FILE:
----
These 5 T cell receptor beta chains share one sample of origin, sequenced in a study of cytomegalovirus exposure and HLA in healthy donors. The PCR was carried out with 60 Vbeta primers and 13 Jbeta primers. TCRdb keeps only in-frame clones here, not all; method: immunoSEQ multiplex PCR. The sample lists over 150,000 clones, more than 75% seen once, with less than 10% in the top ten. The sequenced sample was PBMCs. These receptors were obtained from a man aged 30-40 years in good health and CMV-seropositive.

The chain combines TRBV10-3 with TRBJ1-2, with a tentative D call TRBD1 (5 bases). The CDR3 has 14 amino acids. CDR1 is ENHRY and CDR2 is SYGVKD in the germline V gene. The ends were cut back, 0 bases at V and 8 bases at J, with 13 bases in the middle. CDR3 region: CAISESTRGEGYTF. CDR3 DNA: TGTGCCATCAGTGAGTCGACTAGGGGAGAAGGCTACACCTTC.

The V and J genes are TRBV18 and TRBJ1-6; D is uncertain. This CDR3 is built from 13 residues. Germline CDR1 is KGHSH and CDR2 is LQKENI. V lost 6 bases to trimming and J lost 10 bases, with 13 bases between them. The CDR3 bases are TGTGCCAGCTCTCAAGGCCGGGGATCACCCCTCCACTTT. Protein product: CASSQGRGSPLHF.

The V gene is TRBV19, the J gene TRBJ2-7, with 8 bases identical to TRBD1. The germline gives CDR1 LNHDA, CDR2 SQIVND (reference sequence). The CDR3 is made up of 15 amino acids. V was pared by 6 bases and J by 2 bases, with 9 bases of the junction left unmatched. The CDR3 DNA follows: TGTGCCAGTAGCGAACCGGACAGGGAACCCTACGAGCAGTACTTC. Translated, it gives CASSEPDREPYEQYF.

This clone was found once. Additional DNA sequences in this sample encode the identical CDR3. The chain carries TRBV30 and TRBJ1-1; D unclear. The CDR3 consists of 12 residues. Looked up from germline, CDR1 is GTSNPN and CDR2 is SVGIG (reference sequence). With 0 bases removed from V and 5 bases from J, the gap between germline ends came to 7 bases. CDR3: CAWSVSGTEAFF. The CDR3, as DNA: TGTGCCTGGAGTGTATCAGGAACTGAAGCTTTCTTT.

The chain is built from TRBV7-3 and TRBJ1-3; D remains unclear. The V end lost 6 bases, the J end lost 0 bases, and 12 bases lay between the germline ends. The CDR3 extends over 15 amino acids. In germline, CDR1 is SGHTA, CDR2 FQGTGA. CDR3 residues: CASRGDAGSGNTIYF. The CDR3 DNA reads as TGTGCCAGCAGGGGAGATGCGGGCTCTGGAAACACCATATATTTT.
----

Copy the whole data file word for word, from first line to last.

These 5 T cell receptor beta chains share one sample of origin, sequenced in a study of cytomegalovirus exposure and HLA in healthy donors. The PCR was carried out with 60 Vbeta primers and 13 Jbeta primers. TCRdb keeps only in-frame clones here, not all; method: immunoSEQ multiplex PCR. The sample lists over 150,000 clones, more than 75% seen once, with less than 10% in the top ten. The sequenced sample was PBMCs. These receptors were obtained from a man aged 30-40 years in good health and CMV-seropositive.

The chain combines TRBV10-3 with TRBJ1-2, with a tentative D call TRBD1 (5 bases). The CDR3 has 14 amino acids. CDR1 is ENHRY and CDR2 is SYGVKD in the germline V gene. The ends were cut back, 0 bases at V and 8 bases at J, with 13 bases in the middle. CDR3 region: CAISESTRGEGYTF. CDR3 DNA: TGTGCCATCAGTGAGTCGACTAGGGGAGAAGGCTACACCTTC.

The V and J genes are TRBV18 and TRBJ1-6; D is uncertain. This CDR3 is built from 13 residues. Germline CDR1 is KGHSH and CDR2 is LQKENI. V lost 6 bases to trimming and J lost 10 bases, with 13 bases between them. The CDR3 bases are TGTGCCAGCTCTCAAGGCCGGGGATCACCCCTCCACTTT. Protein product: CASSQGRGSPLHF.

The V gene is TRBV19, the J gene TRBJ2-7, with 8 bases identical to TRBD1. The germline gives CDR1 LNHDA, CDR2 SQIVND (reference sequence). The CDR3 is made up of 15 amino acids. V was pared by 6 bases and J by 2 bases, with 9 bases of the junction left unmatched. The CDR3 DNA follows: TGTGCCAGTAGCGAACCGGACAGGGAACCCTACGAGCAGTACTTC. Translated, it gives CASSEPDREPYEQYF.

This clone was found once. Additional DNA sequences in this sample encode the identical CDR3. The chain carries TRBV30 and TRBJ1-1; D unclear. The CDR3 consists of 12 residues. Looked up from germline, CDR1 is GTSNPN and CDR2 is SVGIG (reference sequence). With 0 bases removed from V and 5 bases from J, the gap between germline ends came to 7 bases. CDR3: CAWSVSGTEAFF. The CDR3, as DNA: TGTGCCTGGAGTGTATCAGGAACTGAAGCTTTCTTT.

The chain is built from TRBV7-3 and TRBJ1-3; D remains unclear. The V end lost 6 bases, the J end lost 0 bases, and 12 bases lay between the germline ends. The CDR3 extends over 15 amino acids. In germline, CDR1 is SGHTA, CDR2 FQGTGA. CDR3 residues: CASRGDAGSGNTIYF. The CDR3 DNA reads as TGTGCCAGCAGGGGAGATGCGGGCTCTGGAAACACCATATATTTT.